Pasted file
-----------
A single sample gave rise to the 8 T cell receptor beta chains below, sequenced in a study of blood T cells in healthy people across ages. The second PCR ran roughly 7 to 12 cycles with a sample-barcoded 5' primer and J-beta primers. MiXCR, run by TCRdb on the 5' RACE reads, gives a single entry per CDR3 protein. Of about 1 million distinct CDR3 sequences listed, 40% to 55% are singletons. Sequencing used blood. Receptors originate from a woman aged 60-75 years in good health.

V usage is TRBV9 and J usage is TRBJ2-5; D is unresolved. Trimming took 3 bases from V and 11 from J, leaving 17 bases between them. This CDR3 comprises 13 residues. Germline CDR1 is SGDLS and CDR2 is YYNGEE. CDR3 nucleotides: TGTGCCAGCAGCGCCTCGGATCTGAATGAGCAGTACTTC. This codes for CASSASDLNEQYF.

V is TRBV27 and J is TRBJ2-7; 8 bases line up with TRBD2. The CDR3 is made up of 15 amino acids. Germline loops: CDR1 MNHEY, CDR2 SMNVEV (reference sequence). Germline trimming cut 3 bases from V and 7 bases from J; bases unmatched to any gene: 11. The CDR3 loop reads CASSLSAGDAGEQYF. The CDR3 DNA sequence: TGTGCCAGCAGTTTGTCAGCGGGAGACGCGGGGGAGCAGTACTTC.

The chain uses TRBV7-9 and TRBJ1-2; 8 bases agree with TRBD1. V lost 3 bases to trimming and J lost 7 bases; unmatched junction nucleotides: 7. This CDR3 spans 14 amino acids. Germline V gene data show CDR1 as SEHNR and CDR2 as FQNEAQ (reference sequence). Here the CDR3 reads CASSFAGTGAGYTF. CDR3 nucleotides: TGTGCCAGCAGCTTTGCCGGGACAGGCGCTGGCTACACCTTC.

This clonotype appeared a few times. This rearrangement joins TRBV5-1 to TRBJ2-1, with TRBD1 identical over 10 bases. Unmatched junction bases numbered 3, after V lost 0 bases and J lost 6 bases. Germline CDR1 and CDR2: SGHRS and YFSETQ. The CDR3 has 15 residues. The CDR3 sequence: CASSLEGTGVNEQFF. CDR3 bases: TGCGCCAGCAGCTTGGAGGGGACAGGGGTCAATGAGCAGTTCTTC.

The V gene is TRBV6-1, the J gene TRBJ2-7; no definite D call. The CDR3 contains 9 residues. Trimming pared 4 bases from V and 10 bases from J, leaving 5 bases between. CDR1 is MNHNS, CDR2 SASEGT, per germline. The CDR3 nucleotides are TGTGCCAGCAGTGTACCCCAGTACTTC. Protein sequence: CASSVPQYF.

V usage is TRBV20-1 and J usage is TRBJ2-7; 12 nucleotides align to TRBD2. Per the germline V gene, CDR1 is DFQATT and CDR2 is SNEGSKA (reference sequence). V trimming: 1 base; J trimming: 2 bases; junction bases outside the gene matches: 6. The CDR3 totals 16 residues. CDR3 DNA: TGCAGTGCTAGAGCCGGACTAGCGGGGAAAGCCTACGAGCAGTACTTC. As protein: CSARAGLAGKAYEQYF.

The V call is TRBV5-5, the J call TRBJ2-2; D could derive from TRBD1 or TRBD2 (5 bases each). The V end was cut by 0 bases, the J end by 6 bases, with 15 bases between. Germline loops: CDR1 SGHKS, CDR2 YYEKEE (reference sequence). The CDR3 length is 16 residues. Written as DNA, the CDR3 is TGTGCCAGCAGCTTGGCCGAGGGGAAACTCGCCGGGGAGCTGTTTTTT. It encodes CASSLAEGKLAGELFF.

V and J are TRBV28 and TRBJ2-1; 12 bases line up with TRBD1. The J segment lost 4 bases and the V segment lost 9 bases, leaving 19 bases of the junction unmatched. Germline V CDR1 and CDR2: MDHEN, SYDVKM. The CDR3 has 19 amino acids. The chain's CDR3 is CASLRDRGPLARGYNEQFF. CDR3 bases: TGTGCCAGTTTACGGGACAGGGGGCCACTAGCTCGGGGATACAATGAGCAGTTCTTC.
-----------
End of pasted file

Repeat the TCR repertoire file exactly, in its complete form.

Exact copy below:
A single sample gave rise to the 8 T cell receptor beta chains below, sequenced in a study of blood T cells in healthy people across ages. The second PCR ran roughly 7 to 12 cycles with a sample-barcoded 5' primer and J-beta primers. MiXCR, run by TCRdb on the 5' RACE reads, gives a single entry per CDR3 protein. Of about 1 million distinct CDR3 sequences listed, 40% to 55% are singletons. Sequencing used blood. Receptors originate from a woman aged 60-75 years in good health.

V usage is TRBV9 and J usage is TRBJ2-5; D is unresolved. Trimming took 3 bases from V and 11 from J, leaving 17 bases between them. This CDR3 comprises 13 residues. Germline CDR1 is SGDLS and CDR2 is YYNGEE. CDR3 nucleotides: TGTGCCAGCAGCGCCTCGGATCTGAATGAGCAGTACTTC. This codes for CASSASDLNEQYF.

V is TRBV27 and J is TRBJ2-7; 8 bases line up with TRBD2. The CDR3 is made up of 15 amino acids. Germline loops: CDR1 MNHEY, CDR2 SMNVEV (reference sequence). Germline trimming cut 3 bases from V and 7 bases from J; bases unmatched to any gene: 11. The CDR3 loop reads CASSLSAGDAGEQYF. The CDR3 DNA sequence: TGTGCCAGCAGTTTGTCAGCGGGAGACGCGGGGGAGCAGTACTTC.

The chain uses TRBV7-9 and TRBJ1-2; 8 bases agree with TRBD1. V lost 3 bases to trimming and J lost 7 bases; unmatched junction nucleotides: 7. This CDR3 spans 14 amino acids. Germline V gene data show CDR1 as SEHNR and CDR2 as FQNEAQ (reference sequence). Here the CDR3 reads CASSFAGTGAGYTF. CDR3 nucleotides: TGTGCCAGCAGCTTTGCCGGGACAGGCGCTGGCTACACCTTC.

This clonotype appeared a few times. This rearrangement joins TRBV5-1 to TRBJ2-1, with TRBD1 identical over 10 bases. Unmatched junction bases numbered 3, after V lost 0 bases and J lost 6 bases. Germline CDR1 and CDR2: SGHRS and YFSETQ. The CDR3 has 15 residues. The CDR3 sequence: CASSLEGTGVNEQFF. CDR3 bases: TGCGCCAGCAGCTTGGAGGGGACAGGGGTCAATGAGCAGTTCTTC.

The V gene is TRBV6-1, the J gene TRBJ2-7; no definite D call. The CDR3 contains 9 residues. Trimming pared 4 bases from V and 10 bases from J, leaving 5 bases between. CDR1 is MNHNS, CDR2 SASEGT, per germline. The CDR3 nucleotides are TGTGCCAGCAGTGTACCCCAGTACTTC. Protein sequence: CASSVPQYF.

V usage is TRBV20-1 and J usage is TRBJ2-7; 12 nucleotides align to TRBD2. Per the germline V gene, CDR1 is DFQATT and CDR2 is SNEGSKA (reference sequence). V trimming: 1 base; J trimming: 2 bases; junction bases outside the gene matches: 6. The CDR3 totals 16 residues. CDR3 DNA: TGCAGTGCTAGAGCCGGACTAGCGGGGAAAGCCTACGAGCAGTACTTC. As protein: CSARAGLAGKAYEQYF.

The V call is TRBV5-5, the J call TRBJ2-2; D could derive from TRBD1 or TRBD2 (5 bases each). The V end was cut by 0 bases, the J end by 6 bases, with 15 bases between. Germline loops: CDR1 SGHKS, CDR2 YYEKEE (reference sequence). The CDR3 length is 16 residues. Written as DNA, the CDR3 is TGTGCCAGCAGCTTGGCCGAGGGGAAACTCGCCGGGGAGCTGTTTTTT. It encodes CASSLAEGKLAGELFF.

V and J are TRBV28 and TRBJ2-1; 12 bases line up with TRBD1. The J segment lost 4 bases and the V segment lost 9 bases, leaving 19 bases of the junction unmatched. Germline V CDR1 and CDR2: MDHEN, SYDVKM. The CDR3 has 19 amino acids. The chain's CDR3 is CASLRDRGPLARGYNEQFF. CDR3 bases: TGTGCCAGTTTACGGGACAGGGGGCCACTAGCTCGGGGATACAATGAGCAGTTCTTC.